Now she knows how I feel. In a statement posted to her campaign website, Sen. Elizabeth Warren of Massachusetts laments that the Obama administration has kept secret the details of the Trans-Pacific Partnership—TPP for short—the decade-in-the-making free trade agreement between 12 Pacific Rim countries that will soon be put to a vote in Congress. “If the American people would be opposed to a trade agreement if they saw it,” she writes in bolded text, “then that agreement should not become law of the United States.”
President Obama strode to the lectern in the Rose Garden Thursday to announce a “historic” agreement between the United States and the Islamic Republic of Iran. The preliminary deal made in Lausanne, Switzerland, the president said, “cuts off every pathway Iran could take to develop a nuclear weapon.” I hope he’s right.
Jeb Bush is cleaning up a mess he helped create. It’s a distraction from what he’d rather be doing, which is building an “aura of inevitability” around his soon-to-be presidential campaign. He’s spent the past week distancing himself from the speech that one of his foreign policy advisers, former secretary of State James Baker, delivered to the annual meeting of J Street, the liberal fringe group that pushes tough policies against Israel.
The critic James Wolcott is peeved. “Mitt Romney’s fateful decision this January not to pursue the presidency for a third futile time deprives those of us in the bleachers of a rare-ish opportunity to watch a representative of the 1 percent in plastic action,” he writes in Vanity Fair’s April “special issue” on “the age of money.” There are few chances, Wolcott avers, to observe in public a member of the financial and social caste that rules America. “It is not often we get to study how a scion moves, behaves, and simulates reflective thought under changeable conditions.”
Note: A few weeks ago, the backlash against the Oscars—the scourging of Patricia Arquette for her post-Oscars speech in favor of pay equality, the wailing over Graham Moore’s failure to be gay while considering suicide as a teen, and so much more—broke my brain. I started seeing problems. Problems were everywhere. So many problems! Too many to recount here, in fact. So I set up a tumblr! I’ll still continue writing this post once a week or so here. But if you want to keep on things that are problematic—such as The Dress and Back to the Future and White Dudes Trying to Write—then you should keep your eye on EverythingsAProblem.tumblr.com.
The “white savior trope” is one of the most confounding elements of modern cinema. It takes many forms—Kevin Costner trying to save a black child from being raised by inferior black guardians, Kevin Costner teaching a team of Hispanic kids how to run, Kevin Costner educating American Indians about how to defend themselves, etc.—but the idea is always the same. An enlightened, amazing white person sees something wrong with a minority and tries to fix said minority.
This is, needless to say, very problematic.
The Book of Esther has had a good week. It is, at the moment of writing, the Jewish holiday of Purim, an account for which the biblical Esther provides. Purim celebrates the salvation of the Jews from a plot against them fomented by a faction of the ancient Persian Empire—which under current circumstances makes it an appropriate text for Benjamin Netanyahu to name-check, something he did speaking to Congress on Tuesday.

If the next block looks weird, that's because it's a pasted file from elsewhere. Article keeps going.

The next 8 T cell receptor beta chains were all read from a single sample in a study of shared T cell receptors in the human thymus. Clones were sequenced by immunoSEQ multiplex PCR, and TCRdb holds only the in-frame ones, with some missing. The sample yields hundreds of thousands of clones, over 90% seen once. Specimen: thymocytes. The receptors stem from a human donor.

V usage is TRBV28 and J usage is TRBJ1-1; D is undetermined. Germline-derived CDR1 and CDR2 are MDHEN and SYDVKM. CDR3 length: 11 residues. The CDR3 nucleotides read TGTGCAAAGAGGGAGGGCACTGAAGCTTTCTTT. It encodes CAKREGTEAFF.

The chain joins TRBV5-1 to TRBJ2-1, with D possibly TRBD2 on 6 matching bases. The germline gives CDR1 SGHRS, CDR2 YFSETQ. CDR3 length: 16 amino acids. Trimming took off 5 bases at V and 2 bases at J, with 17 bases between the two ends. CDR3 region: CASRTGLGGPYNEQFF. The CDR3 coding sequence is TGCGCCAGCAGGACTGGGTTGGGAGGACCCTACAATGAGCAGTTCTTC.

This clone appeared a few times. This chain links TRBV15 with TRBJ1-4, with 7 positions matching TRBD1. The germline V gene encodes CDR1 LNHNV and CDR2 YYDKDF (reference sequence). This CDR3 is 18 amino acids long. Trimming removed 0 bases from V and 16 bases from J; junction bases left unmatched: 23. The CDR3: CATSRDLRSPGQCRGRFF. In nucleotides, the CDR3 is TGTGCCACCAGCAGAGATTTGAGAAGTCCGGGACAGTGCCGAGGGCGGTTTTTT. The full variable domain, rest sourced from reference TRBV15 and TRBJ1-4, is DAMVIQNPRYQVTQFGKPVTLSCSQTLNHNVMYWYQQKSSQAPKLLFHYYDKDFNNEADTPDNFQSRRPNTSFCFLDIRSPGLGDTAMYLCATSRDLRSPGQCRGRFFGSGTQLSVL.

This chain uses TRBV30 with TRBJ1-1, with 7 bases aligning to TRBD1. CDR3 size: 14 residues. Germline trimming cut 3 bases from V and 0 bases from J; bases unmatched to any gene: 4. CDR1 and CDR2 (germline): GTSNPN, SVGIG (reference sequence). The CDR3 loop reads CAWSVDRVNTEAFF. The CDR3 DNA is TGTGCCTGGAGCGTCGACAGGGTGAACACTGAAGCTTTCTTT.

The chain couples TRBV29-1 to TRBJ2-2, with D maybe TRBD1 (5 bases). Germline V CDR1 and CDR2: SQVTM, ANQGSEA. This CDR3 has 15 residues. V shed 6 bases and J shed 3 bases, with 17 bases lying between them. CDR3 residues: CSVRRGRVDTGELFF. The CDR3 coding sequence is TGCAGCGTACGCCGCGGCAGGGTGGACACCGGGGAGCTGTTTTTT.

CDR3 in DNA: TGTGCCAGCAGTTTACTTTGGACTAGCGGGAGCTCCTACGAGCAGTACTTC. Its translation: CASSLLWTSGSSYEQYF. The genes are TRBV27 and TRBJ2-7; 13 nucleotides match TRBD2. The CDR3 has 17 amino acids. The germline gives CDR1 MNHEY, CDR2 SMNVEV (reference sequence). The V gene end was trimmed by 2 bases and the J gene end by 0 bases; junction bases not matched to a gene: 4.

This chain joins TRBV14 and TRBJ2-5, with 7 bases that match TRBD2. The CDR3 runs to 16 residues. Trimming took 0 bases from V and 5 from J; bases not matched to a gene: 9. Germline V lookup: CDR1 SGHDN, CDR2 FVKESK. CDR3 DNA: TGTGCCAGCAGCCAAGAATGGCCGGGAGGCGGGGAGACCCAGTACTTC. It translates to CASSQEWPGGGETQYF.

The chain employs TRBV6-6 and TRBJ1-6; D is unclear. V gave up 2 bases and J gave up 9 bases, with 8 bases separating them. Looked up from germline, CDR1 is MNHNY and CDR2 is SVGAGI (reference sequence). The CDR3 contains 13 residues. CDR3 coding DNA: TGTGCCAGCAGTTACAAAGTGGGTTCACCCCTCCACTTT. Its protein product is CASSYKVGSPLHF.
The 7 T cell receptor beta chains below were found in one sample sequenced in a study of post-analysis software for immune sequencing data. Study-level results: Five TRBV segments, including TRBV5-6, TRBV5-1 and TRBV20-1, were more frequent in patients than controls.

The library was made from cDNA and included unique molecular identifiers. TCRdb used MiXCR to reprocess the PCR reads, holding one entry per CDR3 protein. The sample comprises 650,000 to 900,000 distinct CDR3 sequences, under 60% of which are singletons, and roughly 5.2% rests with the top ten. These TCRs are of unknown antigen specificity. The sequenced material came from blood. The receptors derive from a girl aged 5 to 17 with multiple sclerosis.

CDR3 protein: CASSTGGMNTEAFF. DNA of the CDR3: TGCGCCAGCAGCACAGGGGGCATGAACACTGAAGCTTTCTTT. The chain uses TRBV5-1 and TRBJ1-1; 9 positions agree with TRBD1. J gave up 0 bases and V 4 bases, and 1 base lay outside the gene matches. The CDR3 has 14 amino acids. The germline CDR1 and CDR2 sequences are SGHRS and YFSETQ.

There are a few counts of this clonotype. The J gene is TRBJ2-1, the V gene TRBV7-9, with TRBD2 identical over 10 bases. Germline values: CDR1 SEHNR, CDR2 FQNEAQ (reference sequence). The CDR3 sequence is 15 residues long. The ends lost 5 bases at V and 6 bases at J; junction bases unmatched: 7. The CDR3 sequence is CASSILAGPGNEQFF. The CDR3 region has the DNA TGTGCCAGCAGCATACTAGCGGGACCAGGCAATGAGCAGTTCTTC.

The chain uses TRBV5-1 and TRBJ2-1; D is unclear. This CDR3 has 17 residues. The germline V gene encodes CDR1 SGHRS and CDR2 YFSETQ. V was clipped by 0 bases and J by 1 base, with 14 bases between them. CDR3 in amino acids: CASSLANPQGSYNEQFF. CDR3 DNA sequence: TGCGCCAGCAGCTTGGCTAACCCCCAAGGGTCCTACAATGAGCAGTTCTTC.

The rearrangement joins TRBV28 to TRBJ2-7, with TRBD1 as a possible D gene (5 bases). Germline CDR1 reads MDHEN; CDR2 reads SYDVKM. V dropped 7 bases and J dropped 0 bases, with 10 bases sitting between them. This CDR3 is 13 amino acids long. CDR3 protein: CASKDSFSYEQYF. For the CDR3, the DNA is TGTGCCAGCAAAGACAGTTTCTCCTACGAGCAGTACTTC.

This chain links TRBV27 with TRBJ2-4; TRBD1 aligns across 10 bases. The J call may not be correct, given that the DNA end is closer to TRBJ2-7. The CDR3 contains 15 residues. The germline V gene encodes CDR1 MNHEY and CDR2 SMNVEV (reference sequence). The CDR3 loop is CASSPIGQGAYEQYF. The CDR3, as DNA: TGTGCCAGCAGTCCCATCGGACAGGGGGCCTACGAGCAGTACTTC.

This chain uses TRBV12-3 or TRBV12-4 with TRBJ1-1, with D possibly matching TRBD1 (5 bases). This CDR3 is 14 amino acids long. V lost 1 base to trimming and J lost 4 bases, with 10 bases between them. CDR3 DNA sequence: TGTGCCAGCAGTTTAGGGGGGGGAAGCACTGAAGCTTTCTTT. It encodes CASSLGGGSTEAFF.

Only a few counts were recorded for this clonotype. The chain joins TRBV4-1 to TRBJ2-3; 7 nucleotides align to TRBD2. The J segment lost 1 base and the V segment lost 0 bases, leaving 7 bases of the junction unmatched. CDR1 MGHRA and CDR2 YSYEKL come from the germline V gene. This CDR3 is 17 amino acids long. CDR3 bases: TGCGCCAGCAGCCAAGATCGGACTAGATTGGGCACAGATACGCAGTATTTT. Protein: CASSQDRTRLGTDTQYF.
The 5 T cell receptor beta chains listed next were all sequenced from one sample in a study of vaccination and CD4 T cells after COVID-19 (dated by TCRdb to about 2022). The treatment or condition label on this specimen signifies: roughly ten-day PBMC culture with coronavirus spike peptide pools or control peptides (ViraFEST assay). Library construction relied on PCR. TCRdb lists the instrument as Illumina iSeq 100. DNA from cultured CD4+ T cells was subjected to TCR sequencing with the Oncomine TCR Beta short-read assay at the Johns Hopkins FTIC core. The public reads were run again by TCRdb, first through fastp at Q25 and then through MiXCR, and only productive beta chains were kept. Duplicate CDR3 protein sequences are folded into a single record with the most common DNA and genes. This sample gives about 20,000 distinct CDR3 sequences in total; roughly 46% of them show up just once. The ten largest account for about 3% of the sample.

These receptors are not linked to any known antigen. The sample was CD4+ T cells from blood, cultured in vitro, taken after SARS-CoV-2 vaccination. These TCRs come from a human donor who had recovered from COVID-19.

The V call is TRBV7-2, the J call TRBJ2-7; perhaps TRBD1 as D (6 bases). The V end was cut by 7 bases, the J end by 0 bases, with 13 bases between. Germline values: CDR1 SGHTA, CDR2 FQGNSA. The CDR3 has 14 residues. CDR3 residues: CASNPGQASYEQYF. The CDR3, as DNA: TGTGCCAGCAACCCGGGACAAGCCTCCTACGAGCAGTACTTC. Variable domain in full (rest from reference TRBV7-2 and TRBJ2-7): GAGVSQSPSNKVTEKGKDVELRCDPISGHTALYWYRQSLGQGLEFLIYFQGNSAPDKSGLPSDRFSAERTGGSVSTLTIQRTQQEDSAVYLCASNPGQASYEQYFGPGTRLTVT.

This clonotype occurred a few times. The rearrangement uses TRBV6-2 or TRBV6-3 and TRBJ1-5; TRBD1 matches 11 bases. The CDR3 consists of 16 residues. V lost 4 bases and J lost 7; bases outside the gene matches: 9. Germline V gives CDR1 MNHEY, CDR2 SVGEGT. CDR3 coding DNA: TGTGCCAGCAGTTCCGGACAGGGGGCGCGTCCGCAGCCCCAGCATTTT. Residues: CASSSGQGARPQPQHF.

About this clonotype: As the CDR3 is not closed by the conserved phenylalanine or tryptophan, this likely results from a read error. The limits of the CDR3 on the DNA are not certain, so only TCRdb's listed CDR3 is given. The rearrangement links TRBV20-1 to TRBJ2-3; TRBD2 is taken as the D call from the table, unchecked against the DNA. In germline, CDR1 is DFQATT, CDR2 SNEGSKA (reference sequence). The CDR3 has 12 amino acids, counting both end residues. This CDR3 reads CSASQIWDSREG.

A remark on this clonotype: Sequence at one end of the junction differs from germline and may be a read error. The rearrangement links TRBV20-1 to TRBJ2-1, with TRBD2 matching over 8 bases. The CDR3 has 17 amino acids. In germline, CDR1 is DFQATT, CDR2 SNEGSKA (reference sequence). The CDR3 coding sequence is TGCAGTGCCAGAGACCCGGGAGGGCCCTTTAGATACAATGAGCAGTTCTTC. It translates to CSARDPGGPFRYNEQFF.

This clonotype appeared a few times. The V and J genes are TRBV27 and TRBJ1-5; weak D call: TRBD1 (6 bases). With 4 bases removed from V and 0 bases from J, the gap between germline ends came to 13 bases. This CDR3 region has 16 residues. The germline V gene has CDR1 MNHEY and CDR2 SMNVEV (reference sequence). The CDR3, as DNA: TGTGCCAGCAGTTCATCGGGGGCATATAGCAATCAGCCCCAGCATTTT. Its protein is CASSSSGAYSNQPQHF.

“I loved Spock,” said President Obama, reacting to the death of actor Leonard Nimoy. Why? Because Spock reminds him of himself. The galaxy’s most famous Vulcan, the president wrote, was “Cool, logical, big-eared, and level headed, the center of Star Trek’s optimistic, inclusive vision of humanity’s future.” Just like you know whom.
The president is not the only writer who has drawn comparisons between himself and Spock. I am also a Star Trek fan, but I admit I was somewhat confused by my rather apathetic reaction to Nimoy’s death. And as I thought more about the president’s statement, I realized he identifies with the very aspects of the Spock character that most annoy me. I don’t love Spock at all.
The emerging nuclear deal with Iran is indefensible. The White House knows it. That is why President Obama does not want to subject an agreement to congressional approval, why critics of the deal are dismissed as warmongers, and why the president, his secretary of state, and his national security adviser have spent several weeks demonizing the prime minister of Israel for having the temerity to accept an invitation by the U.S. Congress to deliver a speech on a subject of existential import for his small country. These tactics distract public attention. They turn a subject of enormous significance to American foreign policy into a petty personal drama. They prevent us from discussing what America is about to give away.
The Wall Street Journal reported this past week that the Bill, Hillary, and Chelsea Clinton Foundation has quietly dropped its ban on foreign contributions and is accepting donations from the governments of “the United Arab Emirates, Saudi Arabia, Oman, Australia, Germany, and a Canadian government agency promoting the Keystone XL pipeline.” The Journal’s conclusion: Since 2001 “the foundation has raised at least $48 million from overseas governments.”